In the wake of Rep. Randy Cunningham’s tearful confession to taking at least $2.4 million in bribes in exchange for lucrative military contracts, the NY Times editorial board takes the House Ethics Committee to task for its failure to… well… do anything.
It was a symbiosis between an ethically challenged lawmaker, who resigned on Monday, and easy-money boosters that might still be under way had San Diego newspapers not discovered a suspicious home sale by the congressman that concealed a payoff.
It was federal prosecutors – and certainly not any Congressional ethics monitors – who followed the rent-a-lawmaker trail. As Congress mulls over the larger lessons of the Duke’s demise, it should begin with the House’s ethics process, which has been shamefully locked into immobility for the past year while scandals have arisen as predictably as the new moon. The Republican majority has already seen its leader, Tom DeLay, indicted. The influence-peddling schemes attributed to the lobbyist Jack Abramoff are said to be unraveling, with prosecutors reported to be focusing on the dealings of at least a half-dozen lawmakers in both houses.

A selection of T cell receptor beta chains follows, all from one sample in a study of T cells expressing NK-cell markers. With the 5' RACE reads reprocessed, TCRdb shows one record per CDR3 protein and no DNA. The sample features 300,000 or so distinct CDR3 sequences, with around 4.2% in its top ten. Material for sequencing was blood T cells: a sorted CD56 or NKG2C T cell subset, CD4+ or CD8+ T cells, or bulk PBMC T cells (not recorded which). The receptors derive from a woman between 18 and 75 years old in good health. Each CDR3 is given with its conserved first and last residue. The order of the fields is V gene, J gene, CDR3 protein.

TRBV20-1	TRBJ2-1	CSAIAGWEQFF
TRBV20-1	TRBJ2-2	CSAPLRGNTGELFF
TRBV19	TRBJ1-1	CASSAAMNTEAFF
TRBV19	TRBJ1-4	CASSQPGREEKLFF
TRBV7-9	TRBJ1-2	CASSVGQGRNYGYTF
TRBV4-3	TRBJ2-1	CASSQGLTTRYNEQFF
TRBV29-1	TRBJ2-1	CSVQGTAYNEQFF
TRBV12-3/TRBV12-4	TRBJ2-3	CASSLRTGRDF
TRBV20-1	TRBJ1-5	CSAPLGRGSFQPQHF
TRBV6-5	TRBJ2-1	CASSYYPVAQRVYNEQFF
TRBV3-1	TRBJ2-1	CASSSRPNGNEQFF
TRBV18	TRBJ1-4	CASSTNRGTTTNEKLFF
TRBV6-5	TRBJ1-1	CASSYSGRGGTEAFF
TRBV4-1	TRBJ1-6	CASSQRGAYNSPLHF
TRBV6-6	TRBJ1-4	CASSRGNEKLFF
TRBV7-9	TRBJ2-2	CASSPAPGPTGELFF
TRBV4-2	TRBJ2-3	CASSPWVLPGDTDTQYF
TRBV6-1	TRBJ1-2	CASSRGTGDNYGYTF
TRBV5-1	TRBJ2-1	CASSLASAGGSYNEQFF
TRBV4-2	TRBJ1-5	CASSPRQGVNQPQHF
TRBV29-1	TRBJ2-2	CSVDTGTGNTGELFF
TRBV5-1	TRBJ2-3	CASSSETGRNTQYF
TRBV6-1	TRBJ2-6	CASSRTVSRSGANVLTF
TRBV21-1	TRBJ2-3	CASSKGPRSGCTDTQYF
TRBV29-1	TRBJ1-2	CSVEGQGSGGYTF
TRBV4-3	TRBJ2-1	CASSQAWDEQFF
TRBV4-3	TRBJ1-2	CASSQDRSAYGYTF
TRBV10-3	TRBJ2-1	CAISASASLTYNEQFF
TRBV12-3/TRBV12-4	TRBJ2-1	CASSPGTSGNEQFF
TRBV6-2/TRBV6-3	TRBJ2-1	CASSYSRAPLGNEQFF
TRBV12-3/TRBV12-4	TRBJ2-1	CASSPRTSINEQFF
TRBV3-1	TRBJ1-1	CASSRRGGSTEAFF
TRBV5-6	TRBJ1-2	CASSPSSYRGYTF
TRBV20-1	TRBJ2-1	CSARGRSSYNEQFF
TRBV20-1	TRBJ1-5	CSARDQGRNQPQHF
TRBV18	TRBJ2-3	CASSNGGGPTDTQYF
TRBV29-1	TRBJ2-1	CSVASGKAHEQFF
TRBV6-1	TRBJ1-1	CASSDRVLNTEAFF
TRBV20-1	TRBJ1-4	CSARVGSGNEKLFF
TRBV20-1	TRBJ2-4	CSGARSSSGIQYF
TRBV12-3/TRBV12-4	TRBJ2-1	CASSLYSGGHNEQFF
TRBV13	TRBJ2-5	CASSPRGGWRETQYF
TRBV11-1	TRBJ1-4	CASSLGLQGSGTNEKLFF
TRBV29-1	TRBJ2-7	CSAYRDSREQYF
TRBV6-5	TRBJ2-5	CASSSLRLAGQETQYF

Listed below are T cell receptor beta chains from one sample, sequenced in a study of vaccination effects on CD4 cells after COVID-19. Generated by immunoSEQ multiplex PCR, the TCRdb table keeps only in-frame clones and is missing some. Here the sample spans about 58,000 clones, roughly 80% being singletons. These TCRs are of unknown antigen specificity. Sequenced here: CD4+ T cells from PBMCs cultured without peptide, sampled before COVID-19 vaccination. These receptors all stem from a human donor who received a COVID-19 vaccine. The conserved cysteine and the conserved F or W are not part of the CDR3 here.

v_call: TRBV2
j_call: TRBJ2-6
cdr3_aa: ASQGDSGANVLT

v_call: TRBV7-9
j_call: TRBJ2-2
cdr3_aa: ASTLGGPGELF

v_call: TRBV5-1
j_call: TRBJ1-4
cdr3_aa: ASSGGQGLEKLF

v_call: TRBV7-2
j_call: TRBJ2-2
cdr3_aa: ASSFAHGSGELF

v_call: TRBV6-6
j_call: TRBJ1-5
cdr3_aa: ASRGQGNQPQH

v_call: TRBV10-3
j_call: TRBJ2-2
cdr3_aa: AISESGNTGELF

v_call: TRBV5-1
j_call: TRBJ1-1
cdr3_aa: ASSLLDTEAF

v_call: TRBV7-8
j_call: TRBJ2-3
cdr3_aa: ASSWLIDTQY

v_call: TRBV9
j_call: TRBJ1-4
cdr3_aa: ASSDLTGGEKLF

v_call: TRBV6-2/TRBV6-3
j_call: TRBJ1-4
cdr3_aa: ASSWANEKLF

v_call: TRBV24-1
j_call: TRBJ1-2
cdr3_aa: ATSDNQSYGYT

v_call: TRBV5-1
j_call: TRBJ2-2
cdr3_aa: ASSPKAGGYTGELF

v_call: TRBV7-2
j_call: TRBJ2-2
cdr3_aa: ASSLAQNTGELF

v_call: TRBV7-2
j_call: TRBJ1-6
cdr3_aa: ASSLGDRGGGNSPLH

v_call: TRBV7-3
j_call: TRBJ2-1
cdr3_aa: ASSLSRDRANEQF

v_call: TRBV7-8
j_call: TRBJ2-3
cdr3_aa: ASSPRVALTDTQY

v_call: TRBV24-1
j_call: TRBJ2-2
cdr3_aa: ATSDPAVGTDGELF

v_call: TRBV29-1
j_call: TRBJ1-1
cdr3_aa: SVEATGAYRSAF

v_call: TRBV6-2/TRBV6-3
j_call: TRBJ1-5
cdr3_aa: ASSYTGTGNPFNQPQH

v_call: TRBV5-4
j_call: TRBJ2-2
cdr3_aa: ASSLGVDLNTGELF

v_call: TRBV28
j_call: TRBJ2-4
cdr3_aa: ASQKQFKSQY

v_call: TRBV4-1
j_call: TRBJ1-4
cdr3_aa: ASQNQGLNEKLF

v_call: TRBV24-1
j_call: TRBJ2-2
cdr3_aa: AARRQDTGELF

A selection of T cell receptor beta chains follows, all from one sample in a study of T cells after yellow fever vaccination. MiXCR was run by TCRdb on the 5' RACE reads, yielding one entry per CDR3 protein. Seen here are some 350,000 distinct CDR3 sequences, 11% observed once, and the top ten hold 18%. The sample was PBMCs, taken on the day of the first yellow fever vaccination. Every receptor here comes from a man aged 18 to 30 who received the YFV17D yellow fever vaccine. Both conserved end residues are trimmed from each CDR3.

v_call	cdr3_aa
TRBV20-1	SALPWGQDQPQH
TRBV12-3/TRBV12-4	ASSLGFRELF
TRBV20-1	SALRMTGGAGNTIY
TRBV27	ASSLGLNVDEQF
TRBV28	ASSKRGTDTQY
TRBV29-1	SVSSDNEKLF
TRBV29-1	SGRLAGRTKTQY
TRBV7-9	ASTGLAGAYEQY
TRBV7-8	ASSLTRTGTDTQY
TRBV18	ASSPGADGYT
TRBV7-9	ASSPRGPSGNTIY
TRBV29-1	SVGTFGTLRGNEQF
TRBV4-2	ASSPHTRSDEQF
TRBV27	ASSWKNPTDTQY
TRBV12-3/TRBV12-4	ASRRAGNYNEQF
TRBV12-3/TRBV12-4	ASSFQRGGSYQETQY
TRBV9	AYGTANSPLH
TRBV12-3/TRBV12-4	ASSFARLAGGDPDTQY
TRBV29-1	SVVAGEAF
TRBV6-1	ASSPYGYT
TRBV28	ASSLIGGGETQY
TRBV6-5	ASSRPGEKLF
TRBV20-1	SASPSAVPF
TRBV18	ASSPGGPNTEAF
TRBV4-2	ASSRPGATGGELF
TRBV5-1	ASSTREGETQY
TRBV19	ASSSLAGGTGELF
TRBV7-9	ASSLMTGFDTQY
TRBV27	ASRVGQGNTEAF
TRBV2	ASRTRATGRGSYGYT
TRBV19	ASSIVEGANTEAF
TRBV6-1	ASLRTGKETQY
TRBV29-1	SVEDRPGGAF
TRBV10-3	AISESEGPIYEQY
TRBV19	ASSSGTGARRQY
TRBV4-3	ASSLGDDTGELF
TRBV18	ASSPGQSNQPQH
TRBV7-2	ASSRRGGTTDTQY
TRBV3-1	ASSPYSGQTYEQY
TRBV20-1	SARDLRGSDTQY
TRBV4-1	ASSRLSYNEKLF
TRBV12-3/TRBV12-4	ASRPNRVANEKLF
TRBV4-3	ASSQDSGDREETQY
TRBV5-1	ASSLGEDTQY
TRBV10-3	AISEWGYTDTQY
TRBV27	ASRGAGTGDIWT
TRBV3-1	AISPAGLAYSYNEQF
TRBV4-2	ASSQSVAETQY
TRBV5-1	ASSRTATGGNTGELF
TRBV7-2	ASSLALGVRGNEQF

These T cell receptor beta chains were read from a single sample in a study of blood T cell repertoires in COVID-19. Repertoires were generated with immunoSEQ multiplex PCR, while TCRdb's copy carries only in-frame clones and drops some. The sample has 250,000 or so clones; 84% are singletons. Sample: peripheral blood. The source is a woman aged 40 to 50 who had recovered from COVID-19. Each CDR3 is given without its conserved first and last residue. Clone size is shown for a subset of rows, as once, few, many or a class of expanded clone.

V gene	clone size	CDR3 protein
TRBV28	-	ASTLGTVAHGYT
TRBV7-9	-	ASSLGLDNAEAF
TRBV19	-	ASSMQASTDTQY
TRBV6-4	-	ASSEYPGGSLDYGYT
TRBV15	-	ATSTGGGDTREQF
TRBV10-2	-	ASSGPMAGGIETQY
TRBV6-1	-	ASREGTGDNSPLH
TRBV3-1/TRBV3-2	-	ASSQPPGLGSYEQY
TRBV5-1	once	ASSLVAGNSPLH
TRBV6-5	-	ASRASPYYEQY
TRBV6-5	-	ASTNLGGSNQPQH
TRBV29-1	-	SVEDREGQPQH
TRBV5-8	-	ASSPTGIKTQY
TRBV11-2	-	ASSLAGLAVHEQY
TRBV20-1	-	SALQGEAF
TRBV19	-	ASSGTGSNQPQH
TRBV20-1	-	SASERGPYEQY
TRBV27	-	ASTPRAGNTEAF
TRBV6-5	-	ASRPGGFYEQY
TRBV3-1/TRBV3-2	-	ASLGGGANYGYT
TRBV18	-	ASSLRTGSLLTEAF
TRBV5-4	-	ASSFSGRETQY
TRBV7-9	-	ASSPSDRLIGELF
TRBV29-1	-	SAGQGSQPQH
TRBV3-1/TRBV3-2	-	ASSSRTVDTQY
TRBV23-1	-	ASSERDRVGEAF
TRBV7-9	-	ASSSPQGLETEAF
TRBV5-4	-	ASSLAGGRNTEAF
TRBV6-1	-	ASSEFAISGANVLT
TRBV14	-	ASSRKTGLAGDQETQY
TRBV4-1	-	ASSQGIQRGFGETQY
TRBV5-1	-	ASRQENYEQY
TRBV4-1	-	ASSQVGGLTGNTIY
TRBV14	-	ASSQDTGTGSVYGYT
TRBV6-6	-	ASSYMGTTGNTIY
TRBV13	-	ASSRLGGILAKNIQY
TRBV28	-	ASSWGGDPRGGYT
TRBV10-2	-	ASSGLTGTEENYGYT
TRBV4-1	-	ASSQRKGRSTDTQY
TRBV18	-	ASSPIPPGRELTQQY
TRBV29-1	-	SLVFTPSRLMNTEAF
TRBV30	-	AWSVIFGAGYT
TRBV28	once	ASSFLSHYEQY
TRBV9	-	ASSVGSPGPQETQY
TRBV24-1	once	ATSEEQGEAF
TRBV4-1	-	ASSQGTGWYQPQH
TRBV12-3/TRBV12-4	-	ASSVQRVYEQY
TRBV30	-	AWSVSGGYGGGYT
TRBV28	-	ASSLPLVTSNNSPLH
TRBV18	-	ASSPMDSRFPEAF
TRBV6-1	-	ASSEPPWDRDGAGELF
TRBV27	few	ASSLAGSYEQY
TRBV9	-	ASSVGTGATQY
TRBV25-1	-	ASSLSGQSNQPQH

Where is Congress’s resolve to show the public that it can police itself? Something far better than passive denial was writ large in the first sentence of the Contract With America – the campaign tract that helped Republicans take power a decade ago – with its promise “to restore the bonds of trust between the people and their elected representatives.”
No doubt Delay elevated Rep. Doc Hastings (WA-4) to Chair the House Ethics Committee exactly for his well-earned reputation of doing nothing in Congress… and he hasn’t disappointed the Republican leadership. Under his control the Committee has sat in gridlock as scandal has erupted around them.
Common sense would dictate that it would be a waste of resources for Democrats to challenge Hastings in his bright red, Eastern WA district… but a profound aversion to political corruption is one issue that unites both Democrats and Republican voters alike, if not their respective party leaders. Hastings deserves to pay a price at home for his political toadyism in the other Washington, and we need to find a way to extract it.
2006 is already shaping up to be a disastrous year for the GOP. It’s possible we could be looking at the makings of a 1994-like shift, and if the Dems manage to field a credible challenger, Hastings could be vulnerable.